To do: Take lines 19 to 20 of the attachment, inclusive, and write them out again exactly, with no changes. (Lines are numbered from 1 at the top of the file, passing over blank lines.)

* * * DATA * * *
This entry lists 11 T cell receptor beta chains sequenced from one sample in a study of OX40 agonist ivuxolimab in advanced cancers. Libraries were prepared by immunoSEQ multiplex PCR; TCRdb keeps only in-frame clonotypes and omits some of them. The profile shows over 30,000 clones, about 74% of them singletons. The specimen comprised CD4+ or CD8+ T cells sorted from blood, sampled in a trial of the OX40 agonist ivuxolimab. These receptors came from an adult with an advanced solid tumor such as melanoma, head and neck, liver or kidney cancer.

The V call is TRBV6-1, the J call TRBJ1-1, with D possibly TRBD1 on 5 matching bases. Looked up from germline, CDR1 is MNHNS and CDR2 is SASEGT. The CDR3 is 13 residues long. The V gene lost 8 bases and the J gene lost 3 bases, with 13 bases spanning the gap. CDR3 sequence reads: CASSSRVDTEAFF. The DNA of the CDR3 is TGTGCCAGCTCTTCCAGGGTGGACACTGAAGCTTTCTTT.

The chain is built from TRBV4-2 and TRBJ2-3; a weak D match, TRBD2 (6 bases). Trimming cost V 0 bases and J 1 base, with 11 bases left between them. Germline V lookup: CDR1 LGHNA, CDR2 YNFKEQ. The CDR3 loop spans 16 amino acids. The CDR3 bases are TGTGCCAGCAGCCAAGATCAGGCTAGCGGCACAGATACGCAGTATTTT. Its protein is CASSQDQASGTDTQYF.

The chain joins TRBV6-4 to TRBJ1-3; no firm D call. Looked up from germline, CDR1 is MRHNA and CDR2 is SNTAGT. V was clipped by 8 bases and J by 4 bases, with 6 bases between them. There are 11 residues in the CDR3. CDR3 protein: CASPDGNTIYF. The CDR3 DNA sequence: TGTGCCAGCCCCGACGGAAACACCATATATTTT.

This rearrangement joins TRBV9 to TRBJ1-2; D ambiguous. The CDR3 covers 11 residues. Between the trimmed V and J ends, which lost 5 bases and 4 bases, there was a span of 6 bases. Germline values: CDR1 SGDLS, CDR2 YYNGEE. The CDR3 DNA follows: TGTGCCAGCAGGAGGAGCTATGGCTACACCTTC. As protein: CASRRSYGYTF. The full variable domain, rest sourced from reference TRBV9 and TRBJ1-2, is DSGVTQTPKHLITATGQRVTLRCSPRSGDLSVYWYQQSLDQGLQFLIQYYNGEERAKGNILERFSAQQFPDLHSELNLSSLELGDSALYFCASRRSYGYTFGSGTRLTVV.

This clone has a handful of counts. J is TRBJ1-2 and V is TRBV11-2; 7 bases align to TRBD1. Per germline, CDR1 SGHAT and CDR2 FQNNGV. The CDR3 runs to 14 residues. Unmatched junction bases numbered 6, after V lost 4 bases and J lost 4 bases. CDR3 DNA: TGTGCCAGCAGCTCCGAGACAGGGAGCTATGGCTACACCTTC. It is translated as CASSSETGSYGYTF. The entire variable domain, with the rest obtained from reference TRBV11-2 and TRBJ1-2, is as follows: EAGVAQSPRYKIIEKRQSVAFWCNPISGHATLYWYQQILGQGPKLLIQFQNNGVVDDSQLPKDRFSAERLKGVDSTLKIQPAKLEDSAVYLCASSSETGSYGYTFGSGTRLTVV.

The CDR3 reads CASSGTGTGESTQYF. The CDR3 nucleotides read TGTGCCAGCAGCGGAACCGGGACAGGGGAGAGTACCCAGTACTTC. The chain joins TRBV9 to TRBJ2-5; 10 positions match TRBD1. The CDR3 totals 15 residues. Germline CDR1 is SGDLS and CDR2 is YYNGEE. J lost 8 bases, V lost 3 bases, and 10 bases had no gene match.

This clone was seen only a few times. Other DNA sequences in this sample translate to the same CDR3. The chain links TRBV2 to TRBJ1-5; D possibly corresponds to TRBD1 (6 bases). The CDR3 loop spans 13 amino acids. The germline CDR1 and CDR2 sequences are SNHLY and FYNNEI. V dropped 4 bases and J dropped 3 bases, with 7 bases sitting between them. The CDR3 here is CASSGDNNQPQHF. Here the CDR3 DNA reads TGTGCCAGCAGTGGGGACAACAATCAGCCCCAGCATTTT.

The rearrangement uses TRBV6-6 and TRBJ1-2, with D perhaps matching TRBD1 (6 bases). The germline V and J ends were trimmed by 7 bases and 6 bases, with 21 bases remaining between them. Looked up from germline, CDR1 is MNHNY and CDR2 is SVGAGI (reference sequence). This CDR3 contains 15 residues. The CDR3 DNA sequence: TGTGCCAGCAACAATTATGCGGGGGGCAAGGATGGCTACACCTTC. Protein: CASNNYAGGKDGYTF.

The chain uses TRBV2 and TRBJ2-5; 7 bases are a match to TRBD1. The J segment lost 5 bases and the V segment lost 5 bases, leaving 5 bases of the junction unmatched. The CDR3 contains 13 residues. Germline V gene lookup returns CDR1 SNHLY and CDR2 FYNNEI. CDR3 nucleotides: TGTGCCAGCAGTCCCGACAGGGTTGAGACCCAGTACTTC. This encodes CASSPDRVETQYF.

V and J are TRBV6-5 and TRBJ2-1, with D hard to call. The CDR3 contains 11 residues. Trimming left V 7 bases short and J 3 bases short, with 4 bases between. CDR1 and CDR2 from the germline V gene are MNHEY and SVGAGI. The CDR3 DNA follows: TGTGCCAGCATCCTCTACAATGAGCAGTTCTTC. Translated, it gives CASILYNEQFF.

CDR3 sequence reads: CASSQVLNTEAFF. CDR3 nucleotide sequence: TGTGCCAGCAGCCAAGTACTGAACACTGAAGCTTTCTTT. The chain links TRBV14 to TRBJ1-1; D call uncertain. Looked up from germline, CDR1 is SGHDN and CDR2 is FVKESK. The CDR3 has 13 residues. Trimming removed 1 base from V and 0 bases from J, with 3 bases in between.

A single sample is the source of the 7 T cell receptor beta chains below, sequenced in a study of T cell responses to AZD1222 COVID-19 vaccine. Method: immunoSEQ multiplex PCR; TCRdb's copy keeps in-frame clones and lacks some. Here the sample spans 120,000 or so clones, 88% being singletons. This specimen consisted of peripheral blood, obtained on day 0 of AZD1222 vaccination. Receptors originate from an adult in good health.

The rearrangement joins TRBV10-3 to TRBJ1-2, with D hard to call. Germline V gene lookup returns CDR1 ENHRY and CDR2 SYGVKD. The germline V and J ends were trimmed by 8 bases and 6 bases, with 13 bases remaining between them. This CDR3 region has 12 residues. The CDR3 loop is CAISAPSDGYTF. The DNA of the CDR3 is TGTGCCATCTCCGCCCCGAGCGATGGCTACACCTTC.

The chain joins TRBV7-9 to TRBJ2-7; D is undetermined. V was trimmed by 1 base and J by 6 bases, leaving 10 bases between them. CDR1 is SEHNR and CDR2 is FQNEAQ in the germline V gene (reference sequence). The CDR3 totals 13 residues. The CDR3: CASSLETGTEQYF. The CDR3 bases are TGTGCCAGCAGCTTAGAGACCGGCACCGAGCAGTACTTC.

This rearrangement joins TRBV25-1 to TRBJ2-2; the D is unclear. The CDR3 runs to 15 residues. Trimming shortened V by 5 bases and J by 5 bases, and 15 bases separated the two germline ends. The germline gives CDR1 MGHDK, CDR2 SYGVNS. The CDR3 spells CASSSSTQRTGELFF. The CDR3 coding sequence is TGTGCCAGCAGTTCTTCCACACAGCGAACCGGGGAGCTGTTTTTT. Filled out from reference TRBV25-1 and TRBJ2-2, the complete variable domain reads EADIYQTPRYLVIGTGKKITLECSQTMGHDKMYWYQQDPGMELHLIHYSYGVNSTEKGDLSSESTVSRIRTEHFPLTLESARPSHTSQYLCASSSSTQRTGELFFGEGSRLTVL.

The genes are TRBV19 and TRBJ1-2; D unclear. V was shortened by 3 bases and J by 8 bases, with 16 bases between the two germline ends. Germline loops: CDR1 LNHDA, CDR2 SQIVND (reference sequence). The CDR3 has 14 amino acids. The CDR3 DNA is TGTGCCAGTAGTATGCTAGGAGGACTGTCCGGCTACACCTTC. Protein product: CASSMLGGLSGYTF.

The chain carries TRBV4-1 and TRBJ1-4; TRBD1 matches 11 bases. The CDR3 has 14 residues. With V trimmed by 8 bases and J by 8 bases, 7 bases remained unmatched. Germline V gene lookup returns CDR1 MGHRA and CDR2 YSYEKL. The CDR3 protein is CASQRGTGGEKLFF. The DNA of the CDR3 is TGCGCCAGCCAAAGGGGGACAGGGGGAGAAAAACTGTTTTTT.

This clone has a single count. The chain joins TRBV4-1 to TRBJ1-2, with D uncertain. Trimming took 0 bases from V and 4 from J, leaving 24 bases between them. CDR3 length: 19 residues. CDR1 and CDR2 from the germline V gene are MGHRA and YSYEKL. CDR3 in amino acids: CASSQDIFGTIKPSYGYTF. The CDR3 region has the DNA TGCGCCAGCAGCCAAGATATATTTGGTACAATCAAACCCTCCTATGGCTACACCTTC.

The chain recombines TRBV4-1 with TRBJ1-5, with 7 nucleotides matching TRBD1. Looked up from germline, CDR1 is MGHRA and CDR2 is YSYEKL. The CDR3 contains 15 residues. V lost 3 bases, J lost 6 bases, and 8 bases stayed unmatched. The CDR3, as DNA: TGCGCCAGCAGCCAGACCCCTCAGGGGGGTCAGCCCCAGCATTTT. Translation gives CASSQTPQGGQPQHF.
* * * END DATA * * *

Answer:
This clone has a single count. The chain joins TRBV4-1 to TRBJ1-2, with D uncertain. Trimming took 0 bases from V and 4 from J, leaving 24 bases between them. CDR3 length: 19 residues. CDR1 and CDR2 from the germline V gene are MGHRA and YSYEKL. CDR3 in amino acids: CASSQDIFGTIKPSYGYTF. The CDR3 region has the DNA TGCGCCAGCAGCCAAGATATATTTGGTACAATCAAACCCTCCTATGGCTACACCTTC.

The chain recombines TRBV4-1 with TRBJ1-5, with 7 nucleotides matching TRBD1. Looked up from germline, CDR1 is MGHRA and CDR2 is YSYEKL. The CDR3 contains 15 residues. V lost 3 bases, J lost 6 bases, and 8 bases stayed unmatched. The CDR3, as DNA: TGCGCCAGCAGCCAGACCCCTCAGGGGGGTCAGCCCCAGCATTTT. Translation gives CASSQTPQGGQPQHF.